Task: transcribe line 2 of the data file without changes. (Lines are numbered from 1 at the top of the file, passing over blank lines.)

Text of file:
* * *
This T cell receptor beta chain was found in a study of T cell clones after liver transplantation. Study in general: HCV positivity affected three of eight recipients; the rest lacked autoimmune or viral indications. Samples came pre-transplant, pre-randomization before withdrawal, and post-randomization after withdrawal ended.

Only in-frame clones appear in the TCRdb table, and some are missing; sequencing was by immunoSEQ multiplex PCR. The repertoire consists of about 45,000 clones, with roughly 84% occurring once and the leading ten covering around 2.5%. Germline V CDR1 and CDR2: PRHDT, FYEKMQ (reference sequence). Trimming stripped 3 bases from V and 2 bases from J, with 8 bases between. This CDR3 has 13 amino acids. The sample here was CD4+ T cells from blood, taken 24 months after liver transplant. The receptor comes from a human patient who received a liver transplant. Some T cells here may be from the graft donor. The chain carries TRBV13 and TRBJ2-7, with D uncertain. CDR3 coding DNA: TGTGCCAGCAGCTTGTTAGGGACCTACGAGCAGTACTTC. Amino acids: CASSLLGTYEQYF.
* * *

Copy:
Only in-frame clones appear in the TCRdb table, and some are missing; sequencing was by immunoSEQ multiplex PCR. The repertoire consists of about 45,000 clones, with roughly 84% occurring once and the leading ten covering around 2.5%. Germline V CDR1 and CDR2: PRHDT, FYEKMQ (reference sequence). Trimming stripped 3 bases from V and 2 bases from J, with 8 bases between. This CDR3 has 13 amino acids. The sample here was CD4+ T cells from blood, taken 24 months after liver transplant. The receptor comes from a human patient who received a liver transplant. Some T cells here may be from the graft donor. The chain carries TRBV13 and TRBJ2-7, with D uncertain. CDR3 coding DNA: TGTGCCAGCAGCTTGTTAGGGACCTACGAGCAGTACTTC. Amino acids: CASSLLGTYEQYF.